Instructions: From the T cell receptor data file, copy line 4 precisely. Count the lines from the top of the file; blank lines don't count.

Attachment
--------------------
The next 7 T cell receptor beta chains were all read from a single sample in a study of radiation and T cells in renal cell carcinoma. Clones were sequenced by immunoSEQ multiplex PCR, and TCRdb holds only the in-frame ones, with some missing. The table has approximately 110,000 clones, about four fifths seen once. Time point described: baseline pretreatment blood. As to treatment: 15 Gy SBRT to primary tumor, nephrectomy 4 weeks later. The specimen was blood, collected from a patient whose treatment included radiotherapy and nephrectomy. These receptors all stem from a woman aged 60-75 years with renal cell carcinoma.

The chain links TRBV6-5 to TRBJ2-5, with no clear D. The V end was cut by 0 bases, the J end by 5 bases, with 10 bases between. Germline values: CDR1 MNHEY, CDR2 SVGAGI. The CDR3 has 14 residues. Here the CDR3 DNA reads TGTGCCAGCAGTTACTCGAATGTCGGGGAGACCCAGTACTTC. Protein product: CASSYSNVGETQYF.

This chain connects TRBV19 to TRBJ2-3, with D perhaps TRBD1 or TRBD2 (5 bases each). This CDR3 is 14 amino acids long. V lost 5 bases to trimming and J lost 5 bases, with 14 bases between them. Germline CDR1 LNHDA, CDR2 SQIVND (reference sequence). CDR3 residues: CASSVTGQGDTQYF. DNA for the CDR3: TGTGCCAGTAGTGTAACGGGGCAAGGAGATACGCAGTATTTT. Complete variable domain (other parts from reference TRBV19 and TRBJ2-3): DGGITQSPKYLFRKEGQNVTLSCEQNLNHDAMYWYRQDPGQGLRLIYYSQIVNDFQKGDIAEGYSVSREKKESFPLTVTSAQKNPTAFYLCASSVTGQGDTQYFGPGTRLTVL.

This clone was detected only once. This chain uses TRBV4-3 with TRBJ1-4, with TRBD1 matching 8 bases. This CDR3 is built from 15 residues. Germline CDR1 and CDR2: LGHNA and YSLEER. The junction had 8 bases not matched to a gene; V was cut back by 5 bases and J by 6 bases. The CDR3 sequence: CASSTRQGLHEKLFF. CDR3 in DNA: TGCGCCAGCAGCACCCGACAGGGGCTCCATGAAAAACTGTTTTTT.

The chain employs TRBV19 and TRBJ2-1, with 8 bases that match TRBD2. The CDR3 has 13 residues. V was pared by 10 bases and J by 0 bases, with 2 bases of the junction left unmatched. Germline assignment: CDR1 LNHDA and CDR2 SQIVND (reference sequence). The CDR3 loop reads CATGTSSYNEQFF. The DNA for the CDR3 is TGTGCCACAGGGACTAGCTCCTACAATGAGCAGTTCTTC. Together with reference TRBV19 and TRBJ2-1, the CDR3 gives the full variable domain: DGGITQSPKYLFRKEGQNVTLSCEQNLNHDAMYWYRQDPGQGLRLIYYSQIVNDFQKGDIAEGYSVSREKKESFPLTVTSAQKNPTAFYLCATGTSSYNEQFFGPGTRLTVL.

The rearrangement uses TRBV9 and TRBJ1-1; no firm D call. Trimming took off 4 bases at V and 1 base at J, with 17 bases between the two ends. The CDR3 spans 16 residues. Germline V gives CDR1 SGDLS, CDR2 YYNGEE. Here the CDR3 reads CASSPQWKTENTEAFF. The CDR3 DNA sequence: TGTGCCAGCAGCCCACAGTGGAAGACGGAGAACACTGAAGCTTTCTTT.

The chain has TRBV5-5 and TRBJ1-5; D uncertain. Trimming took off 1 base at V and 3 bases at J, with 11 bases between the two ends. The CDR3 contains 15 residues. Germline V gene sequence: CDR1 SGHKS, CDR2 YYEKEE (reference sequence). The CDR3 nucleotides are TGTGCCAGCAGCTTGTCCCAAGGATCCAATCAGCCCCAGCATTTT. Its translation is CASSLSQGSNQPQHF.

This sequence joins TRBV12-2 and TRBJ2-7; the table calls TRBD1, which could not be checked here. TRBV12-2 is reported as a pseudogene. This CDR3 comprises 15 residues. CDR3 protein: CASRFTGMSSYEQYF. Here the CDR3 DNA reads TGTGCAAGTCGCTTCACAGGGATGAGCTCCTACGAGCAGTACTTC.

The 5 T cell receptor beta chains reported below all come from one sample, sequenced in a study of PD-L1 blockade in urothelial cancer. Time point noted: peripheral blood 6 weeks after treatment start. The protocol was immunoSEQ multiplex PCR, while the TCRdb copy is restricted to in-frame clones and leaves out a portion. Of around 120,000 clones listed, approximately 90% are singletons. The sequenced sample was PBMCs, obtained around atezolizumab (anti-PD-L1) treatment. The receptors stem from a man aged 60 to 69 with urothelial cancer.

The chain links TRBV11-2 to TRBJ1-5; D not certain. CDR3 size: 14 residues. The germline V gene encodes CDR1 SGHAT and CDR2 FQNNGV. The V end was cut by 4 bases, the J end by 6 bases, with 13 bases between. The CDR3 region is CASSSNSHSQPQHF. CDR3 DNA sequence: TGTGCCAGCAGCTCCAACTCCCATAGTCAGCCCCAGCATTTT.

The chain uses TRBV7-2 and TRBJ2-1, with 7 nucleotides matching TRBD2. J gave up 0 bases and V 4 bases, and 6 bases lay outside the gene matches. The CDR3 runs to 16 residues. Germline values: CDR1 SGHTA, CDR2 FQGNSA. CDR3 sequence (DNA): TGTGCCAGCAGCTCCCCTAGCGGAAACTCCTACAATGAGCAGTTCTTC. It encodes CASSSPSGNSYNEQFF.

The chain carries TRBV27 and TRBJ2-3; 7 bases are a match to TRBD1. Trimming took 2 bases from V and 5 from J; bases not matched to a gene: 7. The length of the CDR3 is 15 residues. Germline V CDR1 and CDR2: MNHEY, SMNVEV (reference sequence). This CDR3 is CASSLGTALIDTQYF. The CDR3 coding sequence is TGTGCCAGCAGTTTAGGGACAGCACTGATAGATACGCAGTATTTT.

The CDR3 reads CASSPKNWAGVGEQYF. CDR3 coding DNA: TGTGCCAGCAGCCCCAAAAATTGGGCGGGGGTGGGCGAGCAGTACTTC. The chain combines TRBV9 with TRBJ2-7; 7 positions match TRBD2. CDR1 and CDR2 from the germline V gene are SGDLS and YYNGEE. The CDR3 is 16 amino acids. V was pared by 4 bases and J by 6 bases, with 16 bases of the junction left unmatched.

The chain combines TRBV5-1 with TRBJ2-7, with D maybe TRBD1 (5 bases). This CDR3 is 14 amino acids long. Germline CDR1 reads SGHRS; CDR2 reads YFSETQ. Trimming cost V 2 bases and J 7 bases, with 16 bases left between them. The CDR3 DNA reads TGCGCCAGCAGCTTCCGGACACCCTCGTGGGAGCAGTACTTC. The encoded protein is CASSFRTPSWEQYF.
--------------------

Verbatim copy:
This clone was detected only once. This chain uses TRBV4-3 with TRBJ1-4, with TRBD1 matching 8 bases. This CDR3 is built from 15 residues. Germline CDR1 and CDR2: LGHNA and YSLEER. The junction had 8 bases not matched to a gene; V was cut back by 5 bases and J by 6 bases. The CDR3 sequence: CASSTRQGLHEKLFF. CDR3 in DNA: TGCGCCAGCAGCACCCGACAGGGGCTCCATGAAAAACTGTTTTTT.